However, ATGWs do have significantly long ranges (when compared to MBT guns) - which means that their deployment at the rear of the battle line - hopefully out of harms way from enemy action (other than artillery/mortars & other ATGWs) makes they particularly important, in a combined arms perspective. Making a lot of the vehicle mounted ATGWs 'Dedicated' (in CWC-II) also significantly improves their battlefield effectiveness (& the 'realism' of how they should be played on-table). Also, the minimum 'arming' distance for ATGWs (20cm) - which is new to CWC-II - see page 50 - is actually quite generous (in the ATGWs favour) but that should also influence the use of ATGWs to a more 'historic' way of being used on the table-top.

This is an arms race folks - ATGWs are not super weapons. It is also one of the challenge of trying to cover a period as long as this, with such rapid weapons technology development. With a Piat at one end and Hellfire 'fire & forget' ATGW with Tandem warhead at the other  :)

I will review the costs of MCLOS ATGWs, but that is not going to be an immediate Errata action - just to manage expectations.

Hopefully the above is helpful ... but as stated elsewhere ... please play the game a few times, and then look at suggesting changing rules mechanism - as there is often a complex domino effect around any changes that need to be taken into consideration  ;)

Thanks
Mark

'He could have lived a risk-free, moneyed life, but he preferred to whittle away his fortune on warfare.' Xenophon, The Anabasis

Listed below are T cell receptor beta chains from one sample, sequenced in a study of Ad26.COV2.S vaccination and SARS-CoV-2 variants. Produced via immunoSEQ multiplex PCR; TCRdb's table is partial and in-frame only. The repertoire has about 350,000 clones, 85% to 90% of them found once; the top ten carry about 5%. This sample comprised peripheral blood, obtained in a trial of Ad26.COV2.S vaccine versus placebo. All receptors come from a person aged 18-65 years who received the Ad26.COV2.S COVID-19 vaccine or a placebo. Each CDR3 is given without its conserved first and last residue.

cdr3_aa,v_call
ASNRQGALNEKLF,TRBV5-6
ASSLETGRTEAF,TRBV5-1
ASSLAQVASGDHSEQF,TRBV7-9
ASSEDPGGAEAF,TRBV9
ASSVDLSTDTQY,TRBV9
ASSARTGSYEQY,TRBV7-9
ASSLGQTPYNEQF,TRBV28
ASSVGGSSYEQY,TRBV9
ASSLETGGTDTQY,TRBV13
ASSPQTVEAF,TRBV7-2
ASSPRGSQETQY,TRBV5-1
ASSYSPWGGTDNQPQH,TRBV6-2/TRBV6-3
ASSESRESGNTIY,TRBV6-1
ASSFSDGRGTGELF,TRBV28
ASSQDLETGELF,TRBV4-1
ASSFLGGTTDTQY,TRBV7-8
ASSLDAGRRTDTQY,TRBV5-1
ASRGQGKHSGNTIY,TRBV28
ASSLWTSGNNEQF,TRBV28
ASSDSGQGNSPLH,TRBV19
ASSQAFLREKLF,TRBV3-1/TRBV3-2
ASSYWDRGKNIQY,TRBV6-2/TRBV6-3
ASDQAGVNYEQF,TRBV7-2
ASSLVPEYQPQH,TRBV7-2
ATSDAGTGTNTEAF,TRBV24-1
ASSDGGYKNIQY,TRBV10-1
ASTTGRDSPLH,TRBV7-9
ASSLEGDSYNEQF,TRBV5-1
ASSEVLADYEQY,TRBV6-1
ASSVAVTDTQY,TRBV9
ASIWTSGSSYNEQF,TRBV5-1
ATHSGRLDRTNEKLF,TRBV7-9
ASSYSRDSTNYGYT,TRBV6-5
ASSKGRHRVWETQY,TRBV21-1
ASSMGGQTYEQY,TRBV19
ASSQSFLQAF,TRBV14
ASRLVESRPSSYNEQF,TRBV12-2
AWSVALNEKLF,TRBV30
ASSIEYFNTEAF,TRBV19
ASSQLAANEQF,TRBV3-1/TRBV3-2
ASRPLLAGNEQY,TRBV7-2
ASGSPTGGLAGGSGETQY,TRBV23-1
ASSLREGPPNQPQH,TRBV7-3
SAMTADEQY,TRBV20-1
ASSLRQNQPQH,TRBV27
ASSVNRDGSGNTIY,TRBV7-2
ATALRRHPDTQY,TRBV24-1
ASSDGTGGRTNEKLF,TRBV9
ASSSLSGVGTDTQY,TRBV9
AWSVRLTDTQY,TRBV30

This communication has been written by a dyslexic person. If you have any trouble with the meaning of any of the sentences or words, please do not be afraid to ask for clarification. Remember that dyslexics are often high-level conceptualisers who provide "out of the box" thinking.

Gwydion

I have serious doubts about the '800 MBT and other armoured vehicles' claim. It comes from Soviet reports immediately following the war and probably involves as much propaganda as any realistic appreciation of performance.

Some versions claim 1,000 tanks!

I think it was the Egyptians in their initial defence against charging IDF tanks, eager to sort out the infantry, before the Egyptian heavy weapons crossed the Suez, that had c 25% hits. One in 3 Egyptian infantry had man portable anti-tank weapons in that first crossing, a significant proportion being AT-3 Sagger. Once the Israelis appreciated the danger they changed to a more all arms approach. The Syrians attacked more and didn't deploy the AT-3 as well.

So it is an arms race and you're unlikely to find someone with hindsight charging unsupported tanks against an ATGW line in open desert. But the Israelis weren't stupid they just hadn't realised the AT-3 was there in such numbers or what it could do. Once they did things changed.

The points cost of MCLOS doesn't really affect me as I don't bother with points values in making scenarios. So I'm pretty happy with how the thing works as it is.

What NLAW and Javelin may do is not relevant to a set of rules covering 1945 to early 90s.

Big Insect

'He could have lived a risk-free, moneyed life, but he preferred to whittle away his fortune on warfare.' Xenophon, The Anabasis

This communication has been written by a dyslexic person. If you have any trouble with the meaning of any of the sentences or words, please do not be afraid to ask for clarification. Remember that dyslexics are often high-level conceptualisers who provide "out of the box" thinking.